A new study published in the Canadian Medical Association Journal says there's a lack of awareness of eating disorders in men.
The perception of eating disorders, such as anorexia and bulimia, is that they are "female diseases," even though research suggests men account for about 25% of cases, the study says. The lack of awareness is one reason men may not seek treatment.
"Parents don't think about this for skinny teenage boys. Boys grow tall quickly and are expected to be skinny for a while," said Dr. Blake Woodside, medical director of the eating disorders program at Toronto General Hospital and a psychiatry professor at the University of Toronto.
Woodside's research indicates men and women who seek treatment for eating disorders are similar in clinical presentation, although men are more likely to have other mental health issues such as anxiety and depression.
The CMAJ article discusses similar causes for eating disorders in men and women, including body image issues, with the diet and fitness trends increasingly targeting men.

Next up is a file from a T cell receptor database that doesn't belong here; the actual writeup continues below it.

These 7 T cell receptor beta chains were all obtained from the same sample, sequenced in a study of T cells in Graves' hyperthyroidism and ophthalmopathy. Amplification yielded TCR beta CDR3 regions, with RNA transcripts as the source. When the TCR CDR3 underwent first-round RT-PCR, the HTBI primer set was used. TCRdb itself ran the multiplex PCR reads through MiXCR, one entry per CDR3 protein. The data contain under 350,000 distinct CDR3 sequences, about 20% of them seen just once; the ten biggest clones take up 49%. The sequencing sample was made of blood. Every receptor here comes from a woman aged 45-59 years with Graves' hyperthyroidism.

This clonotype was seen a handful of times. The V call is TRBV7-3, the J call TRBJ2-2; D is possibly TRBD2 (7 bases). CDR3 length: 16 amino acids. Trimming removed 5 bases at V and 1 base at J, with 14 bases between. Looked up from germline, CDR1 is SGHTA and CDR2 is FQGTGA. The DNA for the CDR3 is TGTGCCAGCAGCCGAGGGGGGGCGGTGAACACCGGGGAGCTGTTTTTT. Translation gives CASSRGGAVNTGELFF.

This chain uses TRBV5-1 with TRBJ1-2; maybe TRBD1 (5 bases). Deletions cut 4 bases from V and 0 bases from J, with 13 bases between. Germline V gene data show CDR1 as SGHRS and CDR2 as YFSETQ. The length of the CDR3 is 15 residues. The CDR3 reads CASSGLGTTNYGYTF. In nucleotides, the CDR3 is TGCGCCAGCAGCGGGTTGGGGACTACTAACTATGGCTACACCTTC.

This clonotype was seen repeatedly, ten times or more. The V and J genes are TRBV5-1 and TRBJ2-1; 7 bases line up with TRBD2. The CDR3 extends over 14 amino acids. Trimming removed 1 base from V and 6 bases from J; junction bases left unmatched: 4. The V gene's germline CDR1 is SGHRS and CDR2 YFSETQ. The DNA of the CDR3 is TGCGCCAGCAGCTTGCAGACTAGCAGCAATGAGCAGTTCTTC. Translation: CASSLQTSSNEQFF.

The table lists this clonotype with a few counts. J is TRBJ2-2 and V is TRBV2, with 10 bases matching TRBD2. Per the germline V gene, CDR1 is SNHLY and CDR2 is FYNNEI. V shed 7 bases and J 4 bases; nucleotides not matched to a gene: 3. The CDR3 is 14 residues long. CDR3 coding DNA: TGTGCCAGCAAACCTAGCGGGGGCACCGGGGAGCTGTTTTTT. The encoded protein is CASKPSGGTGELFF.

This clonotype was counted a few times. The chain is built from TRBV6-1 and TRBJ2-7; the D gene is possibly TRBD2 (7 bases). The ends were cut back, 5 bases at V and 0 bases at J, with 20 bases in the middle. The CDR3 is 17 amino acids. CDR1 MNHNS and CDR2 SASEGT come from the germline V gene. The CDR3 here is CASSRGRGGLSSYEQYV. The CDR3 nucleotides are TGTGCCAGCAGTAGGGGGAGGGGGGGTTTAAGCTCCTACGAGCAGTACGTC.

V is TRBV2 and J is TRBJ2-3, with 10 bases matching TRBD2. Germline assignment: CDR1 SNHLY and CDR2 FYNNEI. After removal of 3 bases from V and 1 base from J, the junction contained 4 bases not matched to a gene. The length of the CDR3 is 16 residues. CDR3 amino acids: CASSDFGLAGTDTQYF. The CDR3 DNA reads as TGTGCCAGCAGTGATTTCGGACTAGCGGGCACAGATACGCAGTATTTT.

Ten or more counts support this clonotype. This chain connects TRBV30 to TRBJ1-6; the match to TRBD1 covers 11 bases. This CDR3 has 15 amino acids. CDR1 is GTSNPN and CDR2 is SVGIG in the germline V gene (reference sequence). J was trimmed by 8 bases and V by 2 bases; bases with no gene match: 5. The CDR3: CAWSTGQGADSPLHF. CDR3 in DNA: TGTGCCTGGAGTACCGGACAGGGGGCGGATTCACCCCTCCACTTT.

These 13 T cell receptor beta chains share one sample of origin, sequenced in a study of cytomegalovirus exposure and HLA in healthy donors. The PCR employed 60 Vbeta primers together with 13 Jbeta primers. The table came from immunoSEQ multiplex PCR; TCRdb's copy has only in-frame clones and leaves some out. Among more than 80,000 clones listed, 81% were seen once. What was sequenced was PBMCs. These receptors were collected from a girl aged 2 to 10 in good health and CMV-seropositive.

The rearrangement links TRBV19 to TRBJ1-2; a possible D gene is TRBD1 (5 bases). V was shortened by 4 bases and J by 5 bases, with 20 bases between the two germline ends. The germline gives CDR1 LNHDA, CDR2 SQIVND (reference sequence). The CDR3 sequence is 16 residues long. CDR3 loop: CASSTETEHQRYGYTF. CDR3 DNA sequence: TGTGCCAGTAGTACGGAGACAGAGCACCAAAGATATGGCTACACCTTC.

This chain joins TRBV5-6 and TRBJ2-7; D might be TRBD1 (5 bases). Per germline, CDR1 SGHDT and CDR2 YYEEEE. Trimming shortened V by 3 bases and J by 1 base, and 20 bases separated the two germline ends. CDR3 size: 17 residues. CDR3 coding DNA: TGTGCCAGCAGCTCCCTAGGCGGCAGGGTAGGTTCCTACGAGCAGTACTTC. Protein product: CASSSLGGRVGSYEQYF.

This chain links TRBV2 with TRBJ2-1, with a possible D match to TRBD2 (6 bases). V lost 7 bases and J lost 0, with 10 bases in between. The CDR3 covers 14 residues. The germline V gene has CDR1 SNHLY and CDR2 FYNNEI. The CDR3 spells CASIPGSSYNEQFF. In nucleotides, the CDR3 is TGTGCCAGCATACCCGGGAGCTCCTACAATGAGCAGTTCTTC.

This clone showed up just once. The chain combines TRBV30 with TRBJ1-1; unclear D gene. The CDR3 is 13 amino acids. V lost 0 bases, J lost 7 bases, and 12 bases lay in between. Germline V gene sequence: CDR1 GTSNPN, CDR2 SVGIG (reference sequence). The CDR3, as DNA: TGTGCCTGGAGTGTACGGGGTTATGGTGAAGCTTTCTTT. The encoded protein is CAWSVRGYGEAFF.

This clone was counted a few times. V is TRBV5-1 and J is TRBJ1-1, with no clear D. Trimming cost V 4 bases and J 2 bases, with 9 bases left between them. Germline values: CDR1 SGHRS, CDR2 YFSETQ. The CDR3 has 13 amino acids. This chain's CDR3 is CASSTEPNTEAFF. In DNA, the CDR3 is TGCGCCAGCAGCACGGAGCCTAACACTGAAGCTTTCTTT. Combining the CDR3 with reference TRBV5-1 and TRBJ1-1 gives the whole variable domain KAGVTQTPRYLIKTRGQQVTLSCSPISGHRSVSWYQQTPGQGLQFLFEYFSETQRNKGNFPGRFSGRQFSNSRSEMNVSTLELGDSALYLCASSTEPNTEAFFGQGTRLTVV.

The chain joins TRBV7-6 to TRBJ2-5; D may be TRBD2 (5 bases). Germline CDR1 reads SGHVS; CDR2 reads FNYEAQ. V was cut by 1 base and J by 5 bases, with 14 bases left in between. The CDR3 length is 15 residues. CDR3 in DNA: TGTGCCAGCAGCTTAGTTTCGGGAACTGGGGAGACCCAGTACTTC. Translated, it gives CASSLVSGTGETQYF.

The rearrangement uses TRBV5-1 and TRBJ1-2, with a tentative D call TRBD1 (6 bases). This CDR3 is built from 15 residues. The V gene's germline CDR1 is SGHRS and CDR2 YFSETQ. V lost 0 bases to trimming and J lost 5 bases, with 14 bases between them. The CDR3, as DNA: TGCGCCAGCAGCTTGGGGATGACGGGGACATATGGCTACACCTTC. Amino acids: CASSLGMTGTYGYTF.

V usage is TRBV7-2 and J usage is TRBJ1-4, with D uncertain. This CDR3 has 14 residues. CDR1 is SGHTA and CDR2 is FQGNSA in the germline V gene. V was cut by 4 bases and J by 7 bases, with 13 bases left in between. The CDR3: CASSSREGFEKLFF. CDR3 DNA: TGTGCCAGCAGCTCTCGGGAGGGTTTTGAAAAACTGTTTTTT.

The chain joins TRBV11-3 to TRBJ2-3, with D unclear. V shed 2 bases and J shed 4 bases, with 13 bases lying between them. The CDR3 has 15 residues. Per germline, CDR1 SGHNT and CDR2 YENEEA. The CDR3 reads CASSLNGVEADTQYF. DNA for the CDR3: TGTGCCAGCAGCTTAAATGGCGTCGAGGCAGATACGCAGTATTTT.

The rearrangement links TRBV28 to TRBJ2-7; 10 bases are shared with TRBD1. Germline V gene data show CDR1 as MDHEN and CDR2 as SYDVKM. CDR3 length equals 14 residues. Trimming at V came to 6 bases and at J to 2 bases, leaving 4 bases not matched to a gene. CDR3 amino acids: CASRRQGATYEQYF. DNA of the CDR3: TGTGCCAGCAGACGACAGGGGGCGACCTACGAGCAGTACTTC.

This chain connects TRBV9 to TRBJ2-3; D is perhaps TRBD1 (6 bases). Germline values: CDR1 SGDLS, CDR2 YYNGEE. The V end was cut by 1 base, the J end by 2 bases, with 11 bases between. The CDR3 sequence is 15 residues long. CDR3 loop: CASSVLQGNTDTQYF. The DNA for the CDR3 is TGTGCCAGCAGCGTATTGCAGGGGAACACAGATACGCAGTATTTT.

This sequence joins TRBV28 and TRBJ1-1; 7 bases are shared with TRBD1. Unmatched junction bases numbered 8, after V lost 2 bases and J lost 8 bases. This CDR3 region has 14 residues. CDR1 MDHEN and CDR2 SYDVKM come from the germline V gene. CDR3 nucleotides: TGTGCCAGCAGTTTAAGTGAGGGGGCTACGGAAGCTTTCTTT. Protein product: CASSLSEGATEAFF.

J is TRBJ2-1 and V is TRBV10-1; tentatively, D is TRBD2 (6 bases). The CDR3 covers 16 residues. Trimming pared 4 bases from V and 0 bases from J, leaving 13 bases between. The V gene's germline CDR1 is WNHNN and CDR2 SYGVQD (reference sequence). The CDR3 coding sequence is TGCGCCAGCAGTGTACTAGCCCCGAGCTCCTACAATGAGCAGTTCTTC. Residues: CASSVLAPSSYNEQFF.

David Brennan, assistant professor in the Factor-Inwentash Faculty of Social Work at the University of Toronto, says eating disorders are a bigger problem for homosexual men.
"There is a strong focus in the culture on the body and body image," Brennan said. "It is heavily influenced by media, by imagery in gay clubs, gay bars and pornography."
To increase awareness about eating disorders in men, the Toronto-based National Eating Disorder Information Centre has launched a new poster campaign featuring a variety of men.